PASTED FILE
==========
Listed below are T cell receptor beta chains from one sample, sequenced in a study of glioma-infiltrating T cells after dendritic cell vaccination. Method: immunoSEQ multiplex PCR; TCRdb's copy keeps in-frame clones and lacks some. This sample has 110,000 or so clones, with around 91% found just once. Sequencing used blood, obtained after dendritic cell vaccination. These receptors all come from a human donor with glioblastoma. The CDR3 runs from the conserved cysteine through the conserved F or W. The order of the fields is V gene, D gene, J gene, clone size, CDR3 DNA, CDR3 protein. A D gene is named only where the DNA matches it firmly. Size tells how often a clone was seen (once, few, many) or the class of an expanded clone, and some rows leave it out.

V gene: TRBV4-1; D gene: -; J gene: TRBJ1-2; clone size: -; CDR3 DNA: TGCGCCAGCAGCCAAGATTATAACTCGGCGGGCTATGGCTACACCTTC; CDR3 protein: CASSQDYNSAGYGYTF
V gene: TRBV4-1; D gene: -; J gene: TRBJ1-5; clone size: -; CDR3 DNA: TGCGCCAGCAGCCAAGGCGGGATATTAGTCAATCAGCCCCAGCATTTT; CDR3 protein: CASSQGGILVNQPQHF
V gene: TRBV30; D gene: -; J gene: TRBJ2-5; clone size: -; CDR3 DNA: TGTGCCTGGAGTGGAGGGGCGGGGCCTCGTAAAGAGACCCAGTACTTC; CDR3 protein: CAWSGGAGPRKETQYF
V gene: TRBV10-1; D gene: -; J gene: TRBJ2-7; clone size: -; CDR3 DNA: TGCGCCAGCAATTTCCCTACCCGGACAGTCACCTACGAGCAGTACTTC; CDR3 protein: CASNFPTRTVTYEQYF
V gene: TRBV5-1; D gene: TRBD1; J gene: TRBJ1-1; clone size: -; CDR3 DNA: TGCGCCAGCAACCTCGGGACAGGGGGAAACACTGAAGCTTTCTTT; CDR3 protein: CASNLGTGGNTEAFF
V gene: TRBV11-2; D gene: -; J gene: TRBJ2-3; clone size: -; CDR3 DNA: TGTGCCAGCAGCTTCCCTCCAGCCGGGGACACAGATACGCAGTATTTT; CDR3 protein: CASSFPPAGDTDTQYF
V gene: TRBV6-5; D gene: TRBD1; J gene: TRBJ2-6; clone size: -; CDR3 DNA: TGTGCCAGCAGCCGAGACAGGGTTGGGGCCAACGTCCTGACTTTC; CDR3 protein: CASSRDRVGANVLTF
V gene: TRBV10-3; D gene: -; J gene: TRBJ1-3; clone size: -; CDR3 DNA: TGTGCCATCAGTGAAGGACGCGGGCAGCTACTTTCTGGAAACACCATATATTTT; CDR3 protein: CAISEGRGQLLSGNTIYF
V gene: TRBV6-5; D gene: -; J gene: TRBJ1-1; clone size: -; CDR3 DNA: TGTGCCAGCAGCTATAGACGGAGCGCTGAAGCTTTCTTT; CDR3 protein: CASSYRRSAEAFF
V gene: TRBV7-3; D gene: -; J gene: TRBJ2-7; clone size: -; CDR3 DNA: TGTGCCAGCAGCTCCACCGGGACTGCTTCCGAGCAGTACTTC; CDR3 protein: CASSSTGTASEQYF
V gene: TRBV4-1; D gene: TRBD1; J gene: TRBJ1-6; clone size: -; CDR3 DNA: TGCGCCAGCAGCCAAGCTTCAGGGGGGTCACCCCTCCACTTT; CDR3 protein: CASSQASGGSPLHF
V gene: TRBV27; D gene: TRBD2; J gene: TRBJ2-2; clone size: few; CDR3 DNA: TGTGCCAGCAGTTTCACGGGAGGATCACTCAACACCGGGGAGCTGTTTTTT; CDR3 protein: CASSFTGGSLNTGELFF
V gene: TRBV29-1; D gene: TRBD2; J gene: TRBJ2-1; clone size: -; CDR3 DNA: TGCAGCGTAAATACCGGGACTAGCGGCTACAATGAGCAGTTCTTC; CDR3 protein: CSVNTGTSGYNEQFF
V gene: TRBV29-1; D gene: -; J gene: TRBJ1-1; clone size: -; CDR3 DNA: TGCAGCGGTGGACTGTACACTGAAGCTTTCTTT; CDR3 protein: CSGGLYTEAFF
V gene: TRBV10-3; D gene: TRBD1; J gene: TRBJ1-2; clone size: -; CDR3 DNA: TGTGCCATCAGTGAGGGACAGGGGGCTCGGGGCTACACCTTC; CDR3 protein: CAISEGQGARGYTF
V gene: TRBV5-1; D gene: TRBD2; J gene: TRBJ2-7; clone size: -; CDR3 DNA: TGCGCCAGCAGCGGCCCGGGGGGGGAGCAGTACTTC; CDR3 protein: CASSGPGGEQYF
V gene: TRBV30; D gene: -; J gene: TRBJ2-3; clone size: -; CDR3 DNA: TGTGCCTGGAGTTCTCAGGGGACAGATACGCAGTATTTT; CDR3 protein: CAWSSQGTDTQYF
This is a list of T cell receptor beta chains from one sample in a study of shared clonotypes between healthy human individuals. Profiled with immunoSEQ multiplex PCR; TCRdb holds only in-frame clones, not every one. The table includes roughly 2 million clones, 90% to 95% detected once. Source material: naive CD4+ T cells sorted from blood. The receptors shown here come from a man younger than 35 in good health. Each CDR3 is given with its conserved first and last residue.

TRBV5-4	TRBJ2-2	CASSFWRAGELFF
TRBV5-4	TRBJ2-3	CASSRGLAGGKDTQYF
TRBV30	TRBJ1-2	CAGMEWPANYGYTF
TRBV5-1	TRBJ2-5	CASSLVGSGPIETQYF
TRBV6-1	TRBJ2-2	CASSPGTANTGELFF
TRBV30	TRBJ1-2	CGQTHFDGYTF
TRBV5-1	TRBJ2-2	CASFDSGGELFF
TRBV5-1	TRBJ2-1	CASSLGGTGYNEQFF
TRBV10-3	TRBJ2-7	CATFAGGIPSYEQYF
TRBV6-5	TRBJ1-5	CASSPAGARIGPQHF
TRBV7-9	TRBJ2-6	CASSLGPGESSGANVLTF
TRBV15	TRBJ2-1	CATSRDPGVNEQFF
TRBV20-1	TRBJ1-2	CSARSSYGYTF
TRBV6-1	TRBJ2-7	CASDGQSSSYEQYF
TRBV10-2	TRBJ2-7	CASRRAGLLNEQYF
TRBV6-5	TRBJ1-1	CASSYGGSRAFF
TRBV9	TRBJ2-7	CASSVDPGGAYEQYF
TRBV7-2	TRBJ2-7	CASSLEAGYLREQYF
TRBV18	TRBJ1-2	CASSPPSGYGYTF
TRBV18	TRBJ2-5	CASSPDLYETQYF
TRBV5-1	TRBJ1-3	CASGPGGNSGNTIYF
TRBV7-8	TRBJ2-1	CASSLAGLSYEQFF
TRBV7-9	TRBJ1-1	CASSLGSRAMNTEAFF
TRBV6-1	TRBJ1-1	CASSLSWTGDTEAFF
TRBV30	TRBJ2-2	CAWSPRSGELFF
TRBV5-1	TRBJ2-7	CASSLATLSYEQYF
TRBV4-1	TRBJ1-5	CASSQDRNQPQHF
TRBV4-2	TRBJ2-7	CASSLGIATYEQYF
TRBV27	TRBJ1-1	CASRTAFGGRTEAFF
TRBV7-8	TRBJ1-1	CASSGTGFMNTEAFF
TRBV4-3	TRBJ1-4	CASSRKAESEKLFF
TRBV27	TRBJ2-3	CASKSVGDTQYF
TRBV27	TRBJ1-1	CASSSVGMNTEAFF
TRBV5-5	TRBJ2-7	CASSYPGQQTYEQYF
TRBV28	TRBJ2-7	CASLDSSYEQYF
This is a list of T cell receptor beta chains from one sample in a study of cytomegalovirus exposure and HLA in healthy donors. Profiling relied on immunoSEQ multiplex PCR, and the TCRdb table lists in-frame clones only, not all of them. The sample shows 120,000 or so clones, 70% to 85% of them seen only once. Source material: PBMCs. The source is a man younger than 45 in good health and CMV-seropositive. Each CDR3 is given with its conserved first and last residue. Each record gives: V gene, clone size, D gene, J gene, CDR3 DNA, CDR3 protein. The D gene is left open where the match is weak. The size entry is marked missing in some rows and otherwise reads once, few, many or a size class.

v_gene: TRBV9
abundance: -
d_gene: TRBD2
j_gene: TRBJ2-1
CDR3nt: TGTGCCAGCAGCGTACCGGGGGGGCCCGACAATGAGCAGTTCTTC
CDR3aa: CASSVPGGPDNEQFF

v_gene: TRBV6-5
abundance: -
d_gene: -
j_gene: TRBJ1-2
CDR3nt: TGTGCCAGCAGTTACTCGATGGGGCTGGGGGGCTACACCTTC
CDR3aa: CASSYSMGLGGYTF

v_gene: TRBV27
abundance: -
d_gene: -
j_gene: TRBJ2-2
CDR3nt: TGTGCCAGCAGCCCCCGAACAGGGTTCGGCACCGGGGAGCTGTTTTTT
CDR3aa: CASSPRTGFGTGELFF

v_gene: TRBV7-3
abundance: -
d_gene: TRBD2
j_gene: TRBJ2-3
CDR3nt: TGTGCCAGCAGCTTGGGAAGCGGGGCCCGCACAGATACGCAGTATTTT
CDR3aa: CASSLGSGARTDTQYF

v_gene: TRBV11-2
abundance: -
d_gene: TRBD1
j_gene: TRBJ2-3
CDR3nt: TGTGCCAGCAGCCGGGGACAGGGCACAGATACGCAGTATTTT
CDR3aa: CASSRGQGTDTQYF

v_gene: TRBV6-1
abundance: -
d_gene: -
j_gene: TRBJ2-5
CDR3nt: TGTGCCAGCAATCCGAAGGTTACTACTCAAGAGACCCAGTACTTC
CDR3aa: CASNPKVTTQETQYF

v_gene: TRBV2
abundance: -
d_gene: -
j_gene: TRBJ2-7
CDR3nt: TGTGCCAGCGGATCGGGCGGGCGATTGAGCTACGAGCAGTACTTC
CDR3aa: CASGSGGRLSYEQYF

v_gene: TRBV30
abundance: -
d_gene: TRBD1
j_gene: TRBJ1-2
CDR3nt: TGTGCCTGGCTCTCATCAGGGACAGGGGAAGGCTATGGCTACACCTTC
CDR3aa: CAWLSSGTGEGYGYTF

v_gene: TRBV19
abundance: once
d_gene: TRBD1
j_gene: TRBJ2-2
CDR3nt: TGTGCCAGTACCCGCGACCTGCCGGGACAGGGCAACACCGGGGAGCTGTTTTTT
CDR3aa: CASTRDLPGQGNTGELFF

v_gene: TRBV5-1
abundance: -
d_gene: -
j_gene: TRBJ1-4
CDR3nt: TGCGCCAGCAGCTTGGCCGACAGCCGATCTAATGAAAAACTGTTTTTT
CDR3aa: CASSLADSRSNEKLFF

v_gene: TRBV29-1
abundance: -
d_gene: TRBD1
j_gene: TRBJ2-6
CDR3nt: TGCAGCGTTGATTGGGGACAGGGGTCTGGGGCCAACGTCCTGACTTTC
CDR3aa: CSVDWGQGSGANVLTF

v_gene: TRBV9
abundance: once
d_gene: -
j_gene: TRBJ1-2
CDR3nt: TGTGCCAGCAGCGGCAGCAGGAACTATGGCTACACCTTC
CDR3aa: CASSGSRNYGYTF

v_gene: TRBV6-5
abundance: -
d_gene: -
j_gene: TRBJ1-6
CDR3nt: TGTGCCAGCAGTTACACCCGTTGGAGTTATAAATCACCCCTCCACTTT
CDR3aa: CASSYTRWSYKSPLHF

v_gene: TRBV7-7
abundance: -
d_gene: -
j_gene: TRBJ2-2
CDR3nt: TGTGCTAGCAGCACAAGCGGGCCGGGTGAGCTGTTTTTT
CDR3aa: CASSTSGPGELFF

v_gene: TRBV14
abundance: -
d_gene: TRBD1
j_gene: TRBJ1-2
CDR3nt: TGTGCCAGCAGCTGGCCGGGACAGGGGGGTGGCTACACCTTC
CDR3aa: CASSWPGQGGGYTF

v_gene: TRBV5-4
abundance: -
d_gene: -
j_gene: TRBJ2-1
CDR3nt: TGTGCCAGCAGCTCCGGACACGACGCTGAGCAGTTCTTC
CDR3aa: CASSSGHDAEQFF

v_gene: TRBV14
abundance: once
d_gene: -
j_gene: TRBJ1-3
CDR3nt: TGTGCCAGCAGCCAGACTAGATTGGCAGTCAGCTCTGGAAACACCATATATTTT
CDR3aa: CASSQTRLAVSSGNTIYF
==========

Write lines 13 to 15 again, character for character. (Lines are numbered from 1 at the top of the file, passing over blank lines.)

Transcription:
V gene: TRBV27; D gene: TRBD2; J gene: TRBJ2-2; clone size: few; CDR3 DNA: TGTGCCAGCAGTTTCACGGGAGGATCACTCAACACCGGGGAGCTGTTTTTT; CDR3 protein: CASSFTGGSLNTGELFF
V gene: TRBV29-1; D gene: TRBD2; J gene: TRBJ2-1; clone size: -; CDR3 DNA: TGCAGCGTAAATACCGGGACTAGCGGCTACAATGAGCAGTTCTTC; CDR3 protein: CSVNTGTSGYNEQFF
V gene: TRBV29-1; D gene: -; J gene: TRBJ1-1; clone size: -; CDR3 DNA: TGCAGCGGTGGACTGTACACTGAAGCTTTCTTT; CDR3 protein: CSGGLYTEAFF